The rioters from the Islamist Hefazat-e Islam coalition advocate the execution of internet bloggers, the cancellation of women's development programs and the destruction of public statues. It is all far away from the dreams of Bangladesh’s founders. References to secularism in the Bangladeshi constitution were deleted a couple of years after the 1975 CIA-backed assassination of the nation’s founder, Sheikh Mujibur Rahman. The present prime minister is his eldest daughter and she has presided over a secular system that maintains extreme poverty to attract the sort of international investment that leads to ever-worse garment factory massacres and economic degradation. It is not a happy situation.

AFP Photo / Munir uz Zaman

Bangladesh’s main opposition – the Bangladesh Nationalist Party – has now allied with the largest Islamist party, Jamaat-e-Islami, and they have both got into bed with statue-demolishing Hefazat-e Islam. But who is financing all the Wahhabi Takfiri ideology? Predictably, it is the backers of rebels in Syria. Not only that but some money can reputedly be traced to Britain’s biggest ever export agreement - Margaret Thatcher’s UK-Saudi Al-Yamamah arms deal. Slush funds from the BAE deal have found their way into the hands of “Al Qaeda”sympathisers in Bangladesh. It was Tony Blair who shut down the inquiry into all the money laundering. Meanwhile, there’s no sign of the U.S. Department of Justice re-opening their BAE case (it fined the weapons-seller $400m in 2010), to follow the trail of cash to Islamists in Bangladesh.

Instead, as if he wants to promote anti-U.S. sentiment in Bangladesh, President Obama is thinking of moving the HQ for the U.S. Seventh Fleet from Japan to Chittagong, Bangladesh’s largest seaport.  One year ago, former U.S. Secretary of State, Hillary Clinton signed a strategic partnership deal with Sheikh Hasina. Speculation has been rising that the Seventh Fleet’s 70 ships, 300 aircraft and 40,000 Navy and Marine Corps personnel are set to move to Bangladesh’s second largest city as part of President Obama’s anti-China policy. U.S. Vice Admiral Scott H Swift, Commander of the U.S. Seventh Fleet was in Dacca, one month ago for talks with senior Bangladeshi military officers. The base is also seen to be “ideal” for any U.S. bombing of Iran.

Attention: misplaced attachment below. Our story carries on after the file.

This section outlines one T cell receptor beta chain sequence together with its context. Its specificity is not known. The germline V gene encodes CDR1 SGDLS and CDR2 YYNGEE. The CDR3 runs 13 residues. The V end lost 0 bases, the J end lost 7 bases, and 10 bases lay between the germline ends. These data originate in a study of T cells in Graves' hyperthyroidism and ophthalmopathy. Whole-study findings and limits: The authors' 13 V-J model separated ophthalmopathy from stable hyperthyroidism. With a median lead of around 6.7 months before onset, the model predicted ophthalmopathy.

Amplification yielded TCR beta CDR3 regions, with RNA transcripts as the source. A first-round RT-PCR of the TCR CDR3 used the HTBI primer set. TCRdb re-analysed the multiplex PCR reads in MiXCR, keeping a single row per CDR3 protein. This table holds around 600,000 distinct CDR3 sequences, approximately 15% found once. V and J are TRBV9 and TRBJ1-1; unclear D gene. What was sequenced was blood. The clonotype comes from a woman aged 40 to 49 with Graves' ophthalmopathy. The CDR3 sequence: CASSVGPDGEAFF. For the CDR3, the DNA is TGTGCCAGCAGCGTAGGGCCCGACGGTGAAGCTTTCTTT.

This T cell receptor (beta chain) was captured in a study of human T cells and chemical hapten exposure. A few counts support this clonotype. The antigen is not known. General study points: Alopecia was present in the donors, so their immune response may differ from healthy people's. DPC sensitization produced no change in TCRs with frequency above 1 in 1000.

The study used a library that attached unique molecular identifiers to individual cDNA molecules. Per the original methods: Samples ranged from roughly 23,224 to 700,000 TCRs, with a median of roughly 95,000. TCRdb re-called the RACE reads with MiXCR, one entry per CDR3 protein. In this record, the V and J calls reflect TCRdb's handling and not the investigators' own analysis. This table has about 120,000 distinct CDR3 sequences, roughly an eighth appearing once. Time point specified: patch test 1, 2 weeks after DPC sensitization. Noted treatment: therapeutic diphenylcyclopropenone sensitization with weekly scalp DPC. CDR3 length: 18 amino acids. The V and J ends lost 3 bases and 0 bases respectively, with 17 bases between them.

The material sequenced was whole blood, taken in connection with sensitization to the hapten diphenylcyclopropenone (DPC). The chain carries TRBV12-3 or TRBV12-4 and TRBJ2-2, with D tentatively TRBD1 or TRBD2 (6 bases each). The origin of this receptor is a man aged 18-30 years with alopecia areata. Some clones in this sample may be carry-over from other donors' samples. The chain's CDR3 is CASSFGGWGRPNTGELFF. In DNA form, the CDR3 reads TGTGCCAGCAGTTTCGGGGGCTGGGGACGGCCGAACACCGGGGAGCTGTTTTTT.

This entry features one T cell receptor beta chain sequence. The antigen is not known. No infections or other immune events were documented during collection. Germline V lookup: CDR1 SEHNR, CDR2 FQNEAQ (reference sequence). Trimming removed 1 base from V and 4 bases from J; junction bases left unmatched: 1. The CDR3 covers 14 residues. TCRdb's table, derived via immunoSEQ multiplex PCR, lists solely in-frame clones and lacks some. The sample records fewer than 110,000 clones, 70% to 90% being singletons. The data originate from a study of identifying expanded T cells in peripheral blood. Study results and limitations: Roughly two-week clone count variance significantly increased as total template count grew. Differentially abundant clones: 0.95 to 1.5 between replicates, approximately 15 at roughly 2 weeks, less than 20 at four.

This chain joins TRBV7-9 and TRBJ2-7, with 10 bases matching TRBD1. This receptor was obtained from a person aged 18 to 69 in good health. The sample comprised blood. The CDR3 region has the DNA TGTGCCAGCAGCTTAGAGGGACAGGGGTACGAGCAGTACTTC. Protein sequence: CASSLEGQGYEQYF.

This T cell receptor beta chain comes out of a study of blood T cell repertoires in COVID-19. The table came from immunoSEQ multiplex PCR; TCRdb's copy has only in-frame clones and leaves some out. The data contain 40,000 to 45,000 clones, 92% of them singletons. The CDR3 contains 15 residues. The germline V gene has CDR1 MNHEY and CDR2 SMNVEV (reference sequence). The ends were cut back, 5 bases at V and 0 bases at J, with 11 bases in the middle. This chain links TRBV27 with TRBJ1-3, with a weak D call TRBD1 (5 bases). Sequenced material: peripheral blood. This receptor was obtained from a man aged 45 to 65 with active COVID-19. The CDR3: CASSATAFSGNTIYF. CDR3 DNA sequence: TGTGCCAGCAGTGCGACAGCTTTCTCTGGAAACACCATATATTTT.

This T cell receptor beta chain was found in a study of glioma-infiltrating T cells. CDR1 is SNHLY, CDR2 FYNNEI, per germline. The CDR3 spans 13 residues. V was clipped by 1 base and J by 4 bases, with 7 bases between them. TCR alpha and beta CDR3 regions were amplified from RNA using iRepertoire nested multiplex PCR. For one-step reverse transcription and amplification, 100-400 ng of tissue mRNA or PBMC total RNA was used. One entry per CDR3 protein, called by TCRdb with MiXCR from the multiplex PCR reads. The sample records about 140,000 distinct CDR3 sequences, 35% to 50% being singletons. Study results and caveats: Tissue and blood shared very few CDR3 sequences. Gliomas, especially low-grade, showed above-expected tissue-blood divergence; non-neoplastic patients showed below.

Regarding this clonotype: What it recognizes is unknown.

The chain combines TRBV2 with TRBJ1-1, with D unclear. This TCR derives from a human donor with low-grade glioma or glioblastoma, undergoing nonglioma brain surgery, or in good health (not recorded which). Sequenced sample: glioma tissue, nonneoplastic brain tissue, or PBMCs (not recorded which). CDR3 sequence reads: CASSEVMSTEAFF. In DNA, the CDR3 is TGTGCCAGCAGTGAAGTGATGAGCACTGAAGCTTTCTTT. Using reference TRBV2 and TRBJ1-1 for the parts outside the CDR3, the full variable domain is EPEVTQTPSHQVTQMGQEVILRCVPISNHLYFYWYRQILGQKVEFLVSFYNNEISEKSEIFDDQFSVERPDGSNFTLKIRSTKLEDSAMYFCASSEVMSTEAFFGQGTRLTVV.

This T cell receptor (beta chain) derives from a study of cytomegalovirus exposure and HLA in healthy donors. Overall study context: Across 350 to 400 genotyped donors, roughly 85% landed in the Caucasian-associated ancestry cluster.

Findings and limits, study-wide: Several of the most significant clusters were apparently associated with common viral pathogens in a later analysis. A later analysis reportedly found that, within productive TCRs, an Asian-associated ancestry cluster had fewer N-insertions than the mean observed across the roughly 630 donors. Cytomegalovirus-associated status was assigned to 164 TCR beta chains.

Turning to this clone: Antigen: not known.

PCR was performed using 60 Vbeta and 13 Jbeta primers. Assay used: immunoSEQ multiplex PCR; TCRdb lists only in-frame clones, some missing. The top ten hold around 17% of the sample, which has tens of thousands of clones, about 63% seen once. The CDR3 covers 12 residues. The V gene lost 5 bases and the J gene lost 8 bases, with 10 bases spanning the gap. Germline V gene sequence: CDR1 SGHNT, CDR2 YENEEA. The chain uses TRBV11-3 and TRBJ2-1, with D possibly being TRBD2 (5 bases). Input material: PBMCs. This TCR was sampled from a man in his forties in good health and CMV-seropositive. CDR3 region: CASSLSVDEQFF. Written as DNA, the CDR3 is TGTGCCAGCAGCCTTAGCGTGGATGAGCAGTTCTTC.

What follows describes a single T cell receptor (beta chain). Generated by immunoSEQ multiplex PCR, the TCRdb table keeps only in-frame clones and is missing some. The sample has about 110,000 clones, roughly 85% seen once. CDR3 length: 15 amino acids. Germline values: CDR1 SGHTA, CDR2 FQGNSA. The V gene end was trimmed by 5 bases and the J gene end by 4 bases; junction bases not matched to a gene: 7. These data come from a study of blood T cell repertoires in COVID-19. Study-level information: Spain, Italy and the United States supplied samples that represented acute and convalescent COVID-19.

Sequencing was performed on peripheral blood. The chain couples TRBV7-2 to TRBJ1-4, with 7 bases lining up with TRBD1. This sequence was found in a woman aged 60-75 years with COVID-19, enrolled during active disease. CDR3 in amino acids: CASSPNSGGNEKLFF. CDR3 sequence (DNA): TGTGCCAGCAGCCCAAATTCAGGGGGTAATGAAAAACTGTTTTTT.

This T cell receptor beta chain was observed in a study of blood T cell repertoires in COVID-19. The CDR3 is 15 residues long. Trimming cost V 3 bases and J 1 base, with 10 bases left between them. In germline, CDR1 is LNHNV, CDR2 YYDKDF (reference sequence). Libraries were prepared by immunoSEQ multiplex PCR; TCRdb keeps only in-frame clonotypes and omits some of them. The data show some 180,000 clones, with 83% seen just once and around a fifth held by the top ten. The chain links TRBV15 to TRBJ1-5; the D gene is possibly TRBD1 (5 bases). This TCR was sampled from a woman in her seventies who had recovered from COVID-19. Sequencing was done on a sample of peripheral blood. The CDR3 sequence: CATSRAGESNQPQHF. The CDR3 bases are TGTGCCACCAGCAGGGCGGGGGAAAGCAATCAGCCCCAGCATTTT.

Relocating the base will obviously be good for proud urban Bangladeshi teenagers – they’ll be vandalizing mislaid U.S. military equipment at Chittagong’s nightclubs. More seriously, it will lead to Saudi-backed clerics at Chittagong’s madrassas foaming at the mouth and explaining to the poor of Bangladesh that America is Satan and salvation lies only with Wahhabism. There is fertile ground here, as economic crises in the U.S. and Europe have forced a decline in demand for clothing from the sweatshops of Bangladesh, leading to soaring unemployment. Some estimate sixty million will be out of work by 2015.

But Ayman al-Zawahiri shouldn’t be booking his tickets for Bangladesh just yet. Even though President Obama, Prime Minister Sheikh Hasina and the Kingdom of Saudi Arabia do their best to catalyse support for creeds like those of Osama bin Laden’s, the future need not look so bleak. Islamism has yet to take hold of significant sections of the urban and rural poor as it did in other countries where the U.S. has sponsored Al Qaeda-linked groups. There are flickers of light, too. Aminul Islam of the Bangladesh Garment and Industrial Workers Federation was tortured and killed after successfully negotiating workers’ rights with the owners of Tommy Hilfiger, Calvin Klein, Nautica, Kenneth Cole and Timberland. But there will be many others to take his place and who will take inspiration from him.

The way to curb Saudi-backed Islamism in Bangladesh is to improve the material lives of Bangladeshis. Ironically, the most courageous economic decision of recent times was made by Prime Minister Sheikh Hasina, herself: when she ordered the World Bank out of her country over the massive Padma Bridge infrastructure project. The multi-billion dollar deal with the China Railway Engineering Corporation is estimated to one day be worth an extra 1% of GDP growth a year. Next, Sheikh Hasina should default on outstanding IMF loans. The Fund approved one of its largest loans ever offered to a member country this time last year - in return for gruesome structural adjustment.

Any attempts by the democratically-elected Bangladeshi government to take control of Bangladesh will lead to vicious Western media vituperation. You can expect a lot of Western propaganda against the country in the run-up to the next general election, including mainstream media corruption exposés. As to the future of Bangladesh, only a wholesale recalibrating of democratic systems and manufacturing ownership as well as a carefully tuned national unity government look set to be the long-term answer to the threat of a Bangladeshi “caliphate”.

The statements, views and opinions expressed in this column are solely those of the author and do not necessarily represent those of RT.